Once you get to Fiji, you will find a young, talented, educated, English-speaking workforce. You will be able to import capital equipment and capital goods duty-free, as well as inputs for manufacturing. You will enjoy the lowest corporate taxes in the region—a flat rate of 20 percent, with a reduction to 17 percent for companies that base their international or regional headquarters in Fiji. You will take advantage of preferential trading arrangements with other Pacific Island countries as well as Australia, New Zealand, and others. And you will enjoy tax-free status for 13 years if you invest in certain targeted regions of the country.

Fiji is no stranger to international business. As you know—and as some of you may have experienced personally—our tourism industry is world-class. We have worked to a world standard in tourism for many years, which has produced a culture of quality that pervades the rest of our economy, from agriculture to manufacturing to services. We are committed to making the words “Fijian Made” a metaphor for quality and sophistication.

We know, of course, that a strong economy flows not just from government policies. A strong economy flows from a strong citizenry. By our new Constitution, every Fijian has equality of opportunity. This was not always the case, but it is today. A wave of optimism has swept the country, and we are determined to capitalize on that optimism and the energy and drive it has produced. We are determined to broaden and deepen Fijian democracy, a democracy that is blind to differences of ethnicity, religion and gender. Your multi-ethnic city stands as a model of what true meritocracy and true commitment to equality can achieve.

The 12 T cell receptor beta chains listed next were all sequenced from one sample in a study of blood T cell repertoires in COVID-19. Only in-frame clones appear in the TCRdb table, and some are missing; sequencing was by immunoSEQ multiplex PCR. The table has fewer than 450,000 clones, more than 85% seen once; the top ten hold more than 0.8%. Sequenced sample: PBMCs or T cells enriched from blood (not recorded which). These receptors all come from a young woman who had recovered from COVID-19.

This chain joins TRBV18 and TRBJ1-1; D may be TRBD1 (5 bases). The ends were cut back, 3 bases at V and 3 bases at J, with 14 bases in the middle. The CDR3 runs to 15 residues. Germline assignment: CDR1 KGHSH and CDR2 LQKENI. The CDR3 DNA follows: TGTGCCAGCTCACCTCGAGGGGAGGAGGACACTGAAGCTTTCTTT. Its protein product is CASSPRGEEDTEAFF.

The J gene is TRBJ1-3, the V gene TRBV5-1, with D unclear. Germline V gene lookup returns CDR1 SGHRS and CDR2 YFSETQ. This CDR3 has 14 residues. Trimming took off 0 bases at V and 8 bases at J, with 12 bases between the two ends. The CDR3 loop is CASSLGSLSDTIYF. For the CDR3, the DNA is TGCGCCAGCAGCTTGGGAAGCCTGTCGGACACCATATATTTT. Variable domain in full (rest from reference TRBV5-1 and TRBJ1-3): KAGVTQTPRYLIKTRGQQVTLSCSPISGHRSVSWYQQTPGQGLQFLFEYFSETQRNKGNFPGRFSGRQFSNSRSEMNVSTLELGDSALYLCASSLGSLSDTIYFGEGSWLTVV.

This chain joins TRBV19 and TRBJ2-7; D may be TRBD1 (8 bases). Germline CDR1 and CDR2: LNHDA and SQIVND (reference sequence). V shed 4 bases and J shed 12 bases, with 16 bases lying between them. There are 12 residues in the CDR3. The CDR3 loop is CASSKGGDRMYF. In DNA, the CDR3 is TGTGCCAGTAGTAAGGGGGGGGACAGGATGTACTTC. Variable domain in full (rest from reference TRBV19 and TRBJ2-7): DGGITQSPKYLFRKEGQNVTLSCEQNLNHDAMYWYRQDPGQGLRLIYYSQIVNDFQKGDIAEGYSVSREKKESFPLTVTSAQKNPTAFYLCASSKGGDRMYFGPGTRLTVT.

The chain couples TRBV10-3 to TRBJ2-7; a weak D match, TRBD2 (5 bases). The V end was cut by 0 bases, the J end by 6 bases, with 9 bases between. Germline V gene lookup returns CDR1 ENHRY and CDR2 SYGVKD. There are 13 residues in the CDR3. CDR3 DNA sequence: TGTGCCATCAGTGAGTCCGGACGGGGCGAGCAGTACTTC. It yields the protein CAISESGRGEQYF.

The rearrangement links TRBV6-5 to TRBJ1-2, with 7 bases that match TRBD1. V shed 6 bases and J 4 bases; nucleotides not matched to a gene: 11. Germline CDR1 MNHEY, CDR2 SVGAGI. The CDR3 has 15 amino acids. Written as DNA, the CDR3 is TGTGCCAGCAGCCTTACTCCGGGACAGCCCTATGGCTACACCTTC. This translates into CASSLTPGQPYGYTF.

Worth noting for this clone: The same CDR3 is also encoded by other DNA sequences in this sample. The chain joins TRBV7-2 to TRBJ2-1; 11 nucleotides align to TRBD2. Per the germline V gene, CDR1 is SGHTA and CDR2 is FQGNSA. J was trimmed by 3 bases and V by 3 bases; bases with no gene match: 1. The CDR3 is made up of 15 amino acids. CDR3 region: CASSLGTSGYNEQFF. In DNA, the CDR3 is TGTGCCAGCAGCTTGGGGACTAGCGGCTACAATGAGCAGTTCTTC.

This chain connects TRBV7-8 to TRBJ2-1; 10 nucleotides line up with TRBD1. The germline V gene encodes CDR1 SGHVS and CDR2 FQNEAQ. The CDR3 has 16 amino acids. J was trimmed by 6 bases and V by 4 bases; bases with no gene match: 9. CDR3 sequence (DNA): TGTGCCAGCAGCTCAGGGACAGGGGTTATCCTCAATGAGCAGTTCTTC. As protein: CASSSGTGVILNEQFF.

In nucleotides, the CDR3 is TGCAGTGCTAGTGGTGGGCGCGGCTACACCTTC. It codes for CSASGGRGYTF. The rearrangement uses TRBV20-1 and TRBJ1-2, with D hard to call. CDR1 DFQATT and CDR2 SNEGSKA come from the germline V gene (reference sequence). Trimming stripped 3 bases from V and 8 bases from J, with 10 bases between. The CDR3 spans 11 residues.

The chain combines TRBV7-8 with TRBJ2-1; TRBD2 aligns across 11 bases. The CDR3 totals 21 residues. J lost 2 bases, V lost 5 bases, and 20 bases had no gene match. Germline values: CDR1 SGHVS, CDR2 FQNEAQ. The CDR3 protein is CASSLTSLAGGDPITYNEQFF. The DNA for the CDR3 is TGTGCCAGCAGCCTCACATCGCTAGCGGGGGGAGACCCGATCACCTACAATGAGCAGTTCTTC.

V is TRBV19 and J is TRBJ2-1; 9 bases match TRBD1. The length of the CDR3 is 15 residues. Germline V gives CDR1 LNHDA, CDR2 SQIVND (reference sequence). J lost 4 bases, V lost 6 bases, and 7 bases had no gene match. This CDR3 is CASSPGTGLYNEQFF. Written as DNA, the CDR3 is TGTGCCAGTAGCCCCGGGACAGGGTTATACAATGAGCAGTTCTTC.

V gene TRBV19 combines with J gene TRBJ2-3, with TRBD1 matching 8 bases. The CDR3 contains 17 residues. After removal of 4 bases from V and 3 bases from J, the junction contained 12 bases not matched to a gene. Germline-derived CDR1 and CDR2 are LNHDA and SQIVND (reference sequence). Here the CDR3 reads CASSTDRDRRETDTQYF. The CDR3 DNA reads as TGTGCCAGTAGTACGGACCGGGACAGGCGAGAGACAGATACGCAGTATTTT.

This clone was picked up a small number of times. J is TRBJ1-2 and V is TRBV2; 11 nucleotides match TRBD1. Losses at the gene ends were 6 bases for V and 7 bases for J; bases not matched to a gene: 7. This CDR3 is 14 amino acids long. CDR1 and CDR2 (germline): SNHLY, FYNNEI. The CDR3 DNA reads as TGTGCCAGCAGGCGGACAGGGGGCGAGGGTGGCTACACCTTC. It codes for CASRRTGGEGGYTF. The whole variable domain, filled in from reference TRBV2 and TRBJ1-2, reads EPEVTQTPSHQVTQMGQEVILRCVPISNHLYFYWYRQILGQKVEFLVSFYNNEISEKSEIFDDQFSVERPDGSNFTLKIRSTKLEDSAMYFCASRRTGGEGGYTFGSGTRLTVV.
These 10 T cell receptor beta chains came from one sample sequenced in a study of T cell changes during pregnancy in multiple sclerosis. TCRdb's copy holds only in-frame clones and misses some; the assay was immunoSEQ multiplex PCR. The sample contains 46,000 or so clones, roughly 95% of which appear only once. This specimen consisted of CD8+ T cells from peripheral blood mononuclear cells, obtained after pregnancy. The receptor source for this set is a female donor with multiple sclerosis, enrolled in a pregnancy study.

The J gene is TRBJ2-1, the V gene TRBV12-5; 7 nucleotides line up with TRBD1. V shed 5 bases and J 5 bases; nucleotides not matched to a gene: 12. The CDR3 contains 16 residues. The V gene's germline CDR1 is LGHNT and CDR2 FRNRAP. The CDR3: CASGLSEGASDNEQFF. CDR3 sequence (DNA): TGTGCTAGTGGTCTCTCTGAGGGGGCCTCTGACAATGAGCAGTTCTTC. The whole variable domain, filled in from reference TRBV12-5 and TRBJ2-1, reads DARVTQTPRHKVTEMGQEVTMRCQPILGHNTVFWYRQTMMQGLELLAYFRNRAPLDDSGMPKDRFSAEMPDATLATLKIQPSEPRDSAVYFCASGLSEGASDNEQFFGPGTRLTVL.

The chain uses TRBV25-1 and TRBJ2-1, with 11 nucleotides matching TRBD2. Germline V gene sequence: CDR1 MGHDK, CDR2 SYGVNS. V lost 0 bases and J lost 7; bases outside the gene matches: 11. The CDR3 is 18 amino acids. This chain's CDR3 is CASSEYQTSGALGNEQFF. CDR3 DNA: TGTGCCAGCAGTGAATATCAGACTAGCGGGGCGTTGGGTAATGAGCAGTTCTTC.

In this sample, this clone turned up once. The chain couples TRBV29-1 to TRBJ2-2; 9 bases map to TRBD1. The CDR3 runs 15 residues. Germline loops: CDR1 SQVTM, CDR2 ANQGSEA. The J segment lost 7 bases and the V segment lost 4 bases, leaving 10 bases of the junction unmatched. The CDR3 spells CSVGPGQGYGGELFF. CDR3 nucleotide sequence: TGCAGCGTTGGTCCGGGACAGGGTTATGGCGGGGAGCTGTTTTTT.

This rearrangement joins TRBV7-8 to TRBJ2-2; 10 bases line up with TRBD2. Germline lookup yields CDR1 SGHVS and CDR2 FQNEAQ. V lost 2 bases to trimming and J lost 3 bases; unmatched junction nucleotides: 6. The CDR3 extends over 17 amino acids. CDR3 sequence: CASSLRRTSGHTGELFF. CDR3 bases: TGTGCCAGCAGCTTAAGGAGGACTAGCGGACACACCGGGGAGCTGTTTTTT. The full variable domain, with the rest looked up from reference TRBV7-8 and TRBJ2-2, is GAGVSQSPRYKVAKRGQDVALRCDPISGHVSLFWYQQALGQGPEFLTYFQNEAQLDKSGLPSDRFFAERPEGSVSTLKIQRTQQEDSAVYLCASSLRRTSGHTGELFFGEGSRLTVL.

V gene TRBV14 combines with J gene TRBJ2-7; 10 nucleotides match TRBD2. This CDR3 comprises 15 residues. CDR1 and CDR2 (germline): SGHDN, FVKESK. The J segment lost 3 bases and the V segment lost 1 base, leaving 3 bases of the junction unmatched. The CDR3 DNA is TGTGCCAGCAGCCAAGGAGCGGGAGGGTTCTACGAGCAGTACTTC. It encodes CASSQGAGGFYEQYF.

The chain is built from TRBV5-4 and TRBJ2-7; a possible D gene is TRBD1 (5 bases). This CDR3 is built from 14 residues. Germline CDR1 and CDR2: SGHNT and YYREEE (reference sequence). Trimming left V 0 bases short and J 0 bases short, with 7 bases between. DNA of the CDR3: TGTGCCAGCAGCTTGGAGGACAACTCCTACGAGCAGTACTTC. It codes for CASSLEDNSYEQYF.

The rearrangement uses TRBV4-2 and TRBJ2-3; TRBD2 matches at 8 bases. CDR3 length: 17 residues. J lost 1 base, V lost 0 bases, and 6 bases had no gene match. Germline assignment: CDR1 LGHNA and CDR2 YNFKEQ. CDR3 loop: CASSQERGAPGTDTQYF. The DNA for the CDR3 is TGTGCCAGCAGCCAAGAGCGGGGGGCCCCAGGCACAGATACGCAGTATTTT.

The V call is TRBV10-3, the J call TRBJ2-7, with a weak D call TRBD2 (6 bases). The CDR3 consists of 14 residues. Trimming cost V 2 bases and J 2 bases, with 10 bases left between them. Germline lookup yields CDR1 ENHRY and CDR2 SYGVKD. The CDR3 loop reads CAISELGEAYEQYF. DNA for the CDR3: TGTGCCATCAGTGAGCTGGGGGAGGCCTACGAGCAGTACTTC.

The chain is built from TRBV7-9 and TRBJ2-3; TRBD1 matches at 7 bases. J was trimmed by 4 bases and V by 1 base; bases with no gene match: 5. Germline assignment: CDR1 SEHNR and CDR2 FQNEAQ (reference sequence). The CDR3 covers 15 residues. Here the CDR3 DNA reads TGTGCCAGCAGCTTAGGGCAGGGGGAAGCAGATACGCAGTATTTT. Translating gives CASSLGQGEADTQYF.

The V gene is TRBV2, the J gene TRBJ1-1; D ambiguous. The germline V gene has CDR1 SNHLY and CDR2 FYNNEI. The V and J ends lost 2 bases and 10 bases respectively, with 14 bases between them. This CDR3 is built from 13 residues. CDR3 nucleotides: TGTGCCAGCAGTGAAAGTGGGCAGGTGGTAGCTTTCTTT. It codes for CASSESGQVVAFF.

Ladies and gentlemen, I know that the name Fiji conjures up many strong images in the Western imagination—of an exotic and beautiful south-sea island, of a leisurely and carefree way of life, pristine environment, of a small nation that is an international rugby power, of a small nation playing a giant role in global peace keeping duties, or of a memorable vacation. We love those images because they, amongst other things, keep bringing people to Fiji, but we are much more.

So allow me to tell you: Fijians work hard. We love our country, and we want to make it better. We have ambition and drive and a strong sense of civic duty. We are hospitable and civil, with a firm democratic spirit. Most of all, we have pride on ourselves, in our work, and it what we will leave behind for our children. We are not looking for help; we are looking for partners who will grow with us in that same progressive spirit.

I have come to Canada and am here with you in Vancouver because I believe the Canadian character meshes so well with ours. Canadians are famously decent, civil and generous. You are honest, hard-working and entrepreneurial. You are unswerving in your commitment to democracy, equality and justice. And you know how to do business. What more could a country like Fiji want from an investment or trading partner?

Vinaka vakalevu. Thank you.